Hans Peter Kuhn Decorates the Causeway With Flags

German sound artist explains the concept behind his latest work

A flag is so much more than a piece of cloth. Flags can represent many different concepts, from identity and history to religion and politics. In Northern Ireland, of course, flags have a particular resonance.

This summer, as part of the London 2012 Festival, the German sound artist and composer, Hans Peter Kuhn, will be coordinating the artistic installation Flags at the Giants Causeway in County Antrim.

It's an ambitious project that features a series of flags – red on one side, yellow on the other – which will rotate freely in the wind, randomly positioned along the cliff face at the bay of Port Noffer. Unusually for Kuhn, Flags involves no traditional audio accompaniment. It is, instead, a visual metaphor of the digital experience. The only sound is of the wind.

Flags was commissioned by the London 2012 Festival, with partnership funding from Northern Ireland Tourist Board. When Kuhn was initially approached by Belfast gallerist, Hugh Mulholland, of Third Space Gallery, to undertake the project, he soon found that, due to the location's remoteness, his usual means of production would not be possible.

'When we speak about digital technology,' Kuhn explains, careful to get his idea across in plain terms, 'it’s a translation from analogue to mathematics. For instance, when you work with a computer, it’s a digital device, but the keyboard that you use is analogue: based on transistors, which are switches.

'In order to deal with something in the digital realm, then, you need to translate the analogue into a digital signal, a system of numbers. Every letter has a series of digits...' Here Kuhn excuses the technical jargon, but maintains that Flags cannot be understood without it.

'Sound moves, and the quicker it moves, the higher the tone,' he continues. 'A microphone has a membrane, a magnet and a coil, and this coil translates the movement into electricity. The computer then translates this into computable words and numbers. So Flags is kind of like this analogue digital converter, because the wind is blowing [through the flags]...'


Kuhn’s work is spread across various spectrums of the artistic world. He started off his career in German theatre in the late 1970s as a sound artist; collaborating with the avant-garde American director, Robert Wilson, who celebrated the idea that every single element in theatre is just as important as the text. This gave him a platform to explore various techniques in working with experimental sound.

Discovering the important role that lighting can have in representing artistic abstraction came out of Kuhn's desire to hide his musical equipment from the theatre audience. The result was the discovery of a new art form.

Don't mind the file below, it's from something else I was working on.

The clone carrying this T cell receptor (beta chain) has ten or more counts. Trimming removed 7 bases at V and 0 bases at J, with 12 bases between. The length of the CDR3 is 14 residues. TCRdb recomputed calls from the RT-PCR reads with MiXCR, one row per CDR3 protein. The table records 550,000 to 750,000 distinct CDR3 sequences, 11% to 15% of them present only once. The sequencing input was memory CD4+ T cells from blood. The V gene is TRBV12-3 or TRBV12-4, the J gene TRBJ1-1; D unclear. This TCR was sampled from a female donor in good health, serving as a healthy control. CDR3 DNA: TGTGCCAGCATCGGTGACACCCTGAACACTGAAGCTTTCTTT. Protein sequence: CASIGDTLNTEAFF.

'I didn’t want people to see my equipment, but then people didn’t know what was going on, so I did a simple trick,' he explains. 'I put the loudspeaker on a little pedestal, and put a little light on the loudspeaker. This for me became a sculpture.'

These small sculptures grew into large installations, and eventually moved out of theatres and into various museums around the globe, including the Berlin's Neue Nationalgalerie, PS1 in New York, and the Centre Pompidou in Paris.

Kuhn's displays became so colossal that they could no longer fit indoors, and he began to use public spaces. His resulting public, post-modern light installations have included a display of metal tubes hanging from the Esplanade Bridge in Singapore, and a mammoth light-focused spectacle on the lower West Side of pier 32 in Manhattan.

It’s difficult, in the end, to define the one artistic field that Kuhn actually belongs to. As an ambivalent artist, Kuhn favours interpretations of his work, rather than making definitive statements about them himself.

'I always find it difficult to be direct in my work,' he adds. 'Because I’m a very abstract person. So you can create situations without being totally defined about things.

'I believe you can deal with these situations in an indirect way, by showing pictures that induce feelings rather than telling people, this and that is happening.'

Historically, conflict in Northern Ireland has often been represented through the various colours and emblems that flags represent. Is Kuhn’s latest project, then, somehow a subtle celebration of how, in recent times at least, both the Tricolour and the Union Jack have waved peacefully side by side?

To commit a fixed meaning to his work would indeed be to defeat the purpose of it, he says. 'My work is not political. I never stand for one side or the other. I’m not interested in these positions, because I don’t usually believe they are worth fighting for. Sorry to say that. I know in Northern Ireland there has been this big conflict, and it’s difficult for outsiders to understand this animosity and fighting.

'My interest is to do something that is independent of these troubles, and to allow people of both sides to appreciate it. I also hope this work will show people why nature is so much more important than all of the human problems that we have. We are totally depending on nature; this is what we have to take care of. We should learn to understand it a little bit better.'

Flags will be in situ at the Giant's Causeway from August 20 to October 28, 2012.